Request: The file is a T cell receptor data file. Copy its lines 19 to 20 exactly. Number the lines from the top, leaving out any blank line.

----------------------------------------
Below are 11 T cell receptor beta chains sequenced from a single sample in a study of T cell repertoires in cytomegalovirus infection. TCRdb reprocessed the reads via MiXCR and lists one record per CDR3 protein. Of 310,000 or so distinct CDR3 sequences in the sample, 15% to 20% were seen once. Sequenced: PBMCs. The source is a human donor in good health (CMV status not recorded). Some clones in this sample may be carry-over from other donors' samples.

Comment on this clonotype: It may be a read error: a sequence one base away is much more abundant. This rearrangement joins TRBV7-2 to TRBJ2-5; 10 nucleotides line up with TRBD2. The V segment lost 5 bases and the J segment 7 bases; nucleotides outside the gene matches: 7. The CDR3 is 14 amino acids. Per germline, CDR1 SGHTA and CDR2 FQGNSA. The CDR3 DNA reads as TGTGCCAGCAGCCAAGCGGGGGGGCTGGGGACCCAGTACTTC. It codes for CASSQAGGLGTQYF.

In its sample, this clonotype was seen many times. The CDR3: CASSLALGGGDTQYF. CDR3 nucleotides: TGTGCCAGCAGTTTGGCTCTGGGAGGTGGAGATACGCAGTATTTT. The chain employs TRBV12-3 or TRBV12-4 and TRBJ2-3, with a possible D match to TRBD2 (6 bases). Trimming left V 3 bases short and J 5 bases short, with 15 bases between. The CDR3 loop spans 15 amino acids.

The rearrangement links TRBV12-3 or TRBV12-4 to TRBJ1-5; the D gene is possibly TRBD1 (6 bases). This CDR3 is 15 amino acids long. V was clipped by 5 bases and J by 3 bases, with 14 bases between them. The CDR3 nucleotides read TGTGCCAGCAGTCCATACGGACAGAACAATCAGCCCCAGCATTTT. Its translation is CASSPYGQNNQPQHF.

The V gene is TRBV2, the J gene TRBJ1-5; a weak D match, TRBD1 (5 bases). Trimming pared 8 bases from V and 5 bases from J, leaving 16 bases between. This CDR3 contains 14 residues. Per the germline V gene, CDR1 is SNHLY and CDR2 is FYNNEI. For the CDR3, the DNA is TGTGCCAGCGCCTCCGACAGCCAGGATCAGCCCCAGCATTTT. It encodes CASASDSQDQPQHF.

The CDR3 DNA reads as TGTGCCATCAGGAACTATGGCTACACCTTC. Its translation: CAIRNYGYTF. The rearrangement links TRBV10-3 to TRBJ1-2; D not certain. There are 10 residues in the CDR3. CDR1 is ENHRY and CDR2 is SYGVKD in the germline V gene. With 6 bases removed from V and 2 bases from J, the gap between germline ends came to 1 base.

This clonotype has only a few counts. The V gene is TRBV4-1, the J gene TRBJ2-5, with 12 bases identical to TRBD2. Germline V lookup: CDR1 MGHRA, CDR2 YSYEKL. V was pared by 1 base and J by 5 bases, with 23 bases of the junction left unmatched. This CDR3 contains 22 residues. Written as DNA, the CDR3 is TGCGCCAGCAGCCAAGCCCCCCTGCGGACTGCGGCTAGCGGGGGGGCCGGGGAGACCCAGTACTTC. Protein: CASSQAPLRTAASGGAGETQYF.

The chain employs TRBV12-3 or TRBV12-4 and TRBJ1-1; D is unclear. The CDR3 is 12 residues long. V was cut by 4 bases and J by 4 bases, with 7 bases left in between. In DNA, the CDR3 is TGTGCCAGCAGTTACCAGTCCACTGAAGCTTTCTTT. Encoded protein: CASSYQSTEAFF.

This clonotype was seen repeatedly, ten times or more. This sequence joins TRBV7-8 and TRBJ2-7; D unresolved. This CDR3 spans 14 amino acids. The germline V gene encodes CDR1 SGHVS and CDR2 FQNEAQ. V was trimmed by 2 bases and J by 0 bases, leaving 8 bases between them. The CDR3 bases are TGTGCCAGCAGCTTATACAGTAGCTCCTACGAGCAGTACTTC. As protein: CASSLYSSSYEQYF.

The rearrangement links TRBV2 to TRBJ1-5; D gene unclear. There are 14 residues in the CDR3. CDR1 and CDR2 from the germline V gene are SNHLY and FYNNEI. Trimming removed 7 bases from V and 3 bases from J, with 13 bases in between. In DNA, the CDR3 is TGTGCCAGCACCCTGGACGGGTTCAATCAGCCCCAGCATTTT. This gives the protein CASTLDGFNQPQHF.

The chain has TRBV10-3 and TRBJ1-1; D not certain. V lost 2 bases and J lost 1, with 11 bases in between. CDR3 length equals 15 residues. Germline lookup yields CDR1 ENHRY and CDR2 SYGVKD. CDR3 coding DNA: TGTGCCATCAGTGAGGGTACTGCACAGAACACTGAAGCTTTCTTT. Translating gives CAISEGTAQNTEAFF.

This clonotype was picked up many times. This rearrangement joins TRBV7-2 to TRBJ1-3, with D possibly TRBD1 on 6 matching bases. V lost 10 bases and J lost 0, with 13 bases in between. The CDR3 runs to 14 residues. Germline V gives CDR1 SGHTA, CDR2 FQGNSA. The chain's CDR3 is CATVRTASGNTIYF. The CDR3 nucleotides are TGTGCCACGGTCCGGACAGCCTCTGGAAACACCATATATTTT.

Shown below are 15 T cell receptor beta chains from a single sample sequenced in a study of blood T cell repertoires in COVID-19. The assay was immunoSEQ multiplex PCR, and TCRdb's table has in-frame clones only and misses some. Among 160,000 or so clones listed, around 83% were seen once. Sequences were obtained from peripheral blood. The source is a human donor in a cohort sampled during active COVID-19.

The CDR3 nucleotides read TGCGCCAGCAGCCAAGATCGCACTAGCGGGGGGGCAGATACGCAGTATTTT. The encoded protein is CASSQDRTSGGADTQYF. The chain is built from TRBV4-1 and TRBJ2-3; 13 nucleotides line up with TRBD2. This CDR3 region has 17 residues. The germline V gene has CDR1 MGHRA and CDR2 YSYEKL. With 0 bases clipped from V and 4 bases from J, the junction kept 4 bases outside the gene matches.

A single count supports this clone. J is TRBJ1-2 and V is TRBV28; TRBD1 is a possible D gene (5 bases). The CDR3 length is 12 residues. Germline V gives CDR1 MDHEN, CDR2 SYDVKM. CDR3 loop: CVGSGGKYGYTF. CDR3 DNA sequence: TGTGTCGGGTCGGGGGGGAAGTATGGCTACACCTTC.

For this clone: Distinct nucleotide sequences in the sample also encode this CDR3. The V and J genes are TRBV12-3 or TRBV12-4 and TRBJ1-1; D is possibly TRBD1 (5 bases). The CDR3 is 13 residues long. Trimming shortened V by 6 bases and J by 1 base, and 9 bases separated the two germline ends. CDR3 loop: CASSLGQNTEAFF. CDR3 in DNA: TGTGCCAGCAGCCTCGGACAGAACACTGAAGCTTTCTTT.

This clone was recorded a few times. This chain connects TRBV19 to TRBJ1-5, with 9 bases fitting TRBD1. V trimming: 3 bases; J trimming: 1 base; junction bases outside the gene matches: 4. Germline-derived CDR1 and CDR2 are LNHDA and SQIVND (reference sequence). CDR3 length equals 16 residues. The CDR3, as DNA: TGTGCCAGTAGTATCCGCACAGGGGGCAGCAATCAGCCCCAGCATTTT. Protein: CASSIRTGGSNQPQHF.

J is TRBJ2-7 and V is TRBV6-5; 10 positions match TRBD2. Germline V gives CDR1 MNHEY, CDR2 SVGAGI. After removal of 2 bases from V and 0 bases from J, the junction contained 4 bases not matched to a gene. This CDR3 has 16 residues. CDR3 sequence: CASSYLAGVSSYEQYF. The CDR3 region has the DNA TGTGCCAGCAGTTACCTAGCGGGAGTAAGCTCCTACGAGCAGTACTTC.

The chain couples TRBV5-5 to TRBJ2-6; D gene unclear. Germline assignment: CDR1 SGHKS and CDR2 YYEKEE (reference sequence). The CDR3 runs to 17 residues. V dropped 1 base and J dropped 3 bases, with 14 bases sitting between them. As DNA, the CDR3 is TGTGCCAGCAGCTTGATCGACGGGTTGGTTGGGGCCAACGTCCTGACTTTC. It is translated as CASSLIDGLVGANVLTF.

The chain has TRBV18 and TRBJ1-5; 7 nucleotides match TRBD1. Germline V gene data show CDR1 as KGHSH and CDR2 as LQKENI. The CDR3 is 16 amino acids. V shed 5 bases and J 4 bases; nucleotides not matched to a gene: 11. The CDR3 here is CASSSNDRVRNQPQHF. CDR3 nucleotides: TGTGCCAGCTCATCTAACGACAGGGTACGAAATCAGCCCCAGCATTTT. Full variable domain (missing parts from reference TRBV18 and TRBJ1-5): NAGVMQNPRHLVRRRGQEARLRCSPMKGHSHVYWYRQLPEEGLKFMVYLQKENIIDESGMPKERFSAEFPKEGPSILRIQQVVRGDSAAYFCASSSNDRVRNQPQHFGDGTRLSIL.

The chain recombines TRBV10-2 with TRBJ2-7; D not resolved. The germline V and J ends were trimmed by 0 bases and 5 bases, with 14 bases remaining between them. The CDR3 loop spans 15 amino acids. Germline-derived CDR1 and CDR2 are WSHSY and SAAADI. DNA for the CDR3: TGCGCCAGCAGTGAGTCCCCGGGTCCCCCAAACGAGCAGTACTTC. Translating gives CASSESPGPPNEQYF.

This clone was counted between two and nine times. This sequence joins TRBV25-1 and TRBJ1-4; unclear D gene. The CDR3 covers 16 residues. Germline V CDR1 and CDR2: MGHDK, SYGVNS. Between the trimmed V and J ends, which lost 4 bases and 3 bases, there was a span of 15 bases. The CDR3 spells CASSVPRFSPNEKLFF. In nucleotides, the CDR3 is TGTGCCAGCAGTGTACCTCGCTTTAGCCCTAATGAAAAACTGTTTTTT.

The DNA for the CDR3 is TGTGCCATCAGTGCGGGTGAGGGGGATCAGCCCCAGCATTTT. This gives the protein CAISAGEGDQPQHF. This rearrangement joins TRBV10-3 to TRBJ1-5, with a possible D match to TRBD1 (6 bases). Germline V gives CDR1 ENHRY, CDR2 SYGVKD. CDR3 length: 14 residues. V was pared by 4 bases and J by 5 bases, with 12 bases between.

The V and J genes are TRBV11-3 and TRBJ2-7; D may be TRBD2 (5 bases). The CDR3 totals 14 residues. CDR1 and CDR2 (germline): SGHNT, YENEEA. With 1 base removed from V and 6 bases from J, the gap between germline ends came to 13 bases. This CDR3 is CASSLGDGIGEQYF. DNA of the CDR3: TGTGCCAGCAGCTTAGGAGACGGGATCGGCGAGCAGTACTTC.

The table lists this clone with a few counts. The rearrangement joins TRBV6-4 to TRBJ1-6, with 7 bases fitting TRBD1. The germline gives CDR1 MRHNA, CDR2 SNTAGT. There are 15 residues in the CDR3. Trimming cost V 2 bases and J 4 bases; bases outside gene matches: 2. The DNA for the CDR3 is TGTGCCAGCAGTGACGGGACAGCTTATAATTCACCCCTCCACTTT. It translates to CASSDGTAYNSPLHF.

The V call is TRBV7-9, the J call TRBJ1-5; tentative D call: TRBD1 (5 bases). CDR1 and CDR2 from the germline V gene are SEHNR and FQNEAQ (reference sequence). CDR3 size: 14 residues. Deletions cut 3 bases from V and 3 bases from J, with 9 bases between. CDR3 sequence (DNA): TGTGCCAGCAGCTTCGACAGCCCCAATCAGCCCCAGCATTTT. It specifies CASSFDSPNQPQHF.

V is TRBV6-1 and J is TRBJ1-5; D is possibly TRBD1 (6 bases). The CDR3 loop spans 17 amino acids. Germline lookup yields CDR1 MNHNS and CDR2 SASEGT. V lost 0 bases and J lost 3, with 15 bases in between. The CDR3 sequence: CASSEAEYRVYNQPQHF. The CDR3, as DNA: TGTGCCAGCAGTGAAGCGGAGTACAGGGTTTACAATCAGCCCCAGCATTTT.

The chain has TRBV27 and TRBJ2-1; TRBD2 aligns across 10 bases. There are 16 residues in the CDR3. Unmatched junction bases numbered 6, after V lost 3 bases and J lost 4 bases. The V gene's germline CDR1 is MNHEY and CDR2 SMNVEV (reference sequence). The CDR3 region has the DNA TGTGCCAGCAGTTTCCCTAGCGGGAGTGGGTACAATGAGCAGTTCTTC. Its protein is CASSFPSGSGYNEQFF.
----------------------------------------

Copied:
The chain couples TRBV5-5 to TRBJ2-6; D gene unclear. Germline assignment: CDR1 SGHKS and CDR2 YYEKEE (reference sequence). The CDR3 runs to 17 residues. V dropped 1 base and J dropped 3 bases, with 14 bases sitting between them. As DNA, the CDR3 is TGTGCCAGCAGCTTGATCGACGGGTTGGTTGGGGCCAACGTCCTGACTTTC. It is translated as CASSLIDGLVGANVLTF.

The chain has TRBV18 and TRBJ1-5; 7 nucleotides match TRBD1. Germline V gene data show CDR1 as KGHSH and CDR2 as LQKENI. The CDR3 is 16 amino acids. V shed 5 bases and J 4 bases; nucleotides not matched to a gene: 11. The CDR3 here is CASSSNDRVRNQPQHF. CDR3 nucleotides: TGTGCCAGCTCATCTAACGACAGGGTACGAAATCAGCCCCAGCATTTT. Full variable domain (missing parts from reference TRBV18 and TRBJ1-5): NAGVMQNPRHLVRRRGQEARLRCSPMKGHSHVYWYRQLPEEGLKFMVYLQKENIIDESGMPKERFSAEFPKEGPSILRIQQVVRGDSAAYFCASSSNDRVRNQPQHFGDGTRLSIL.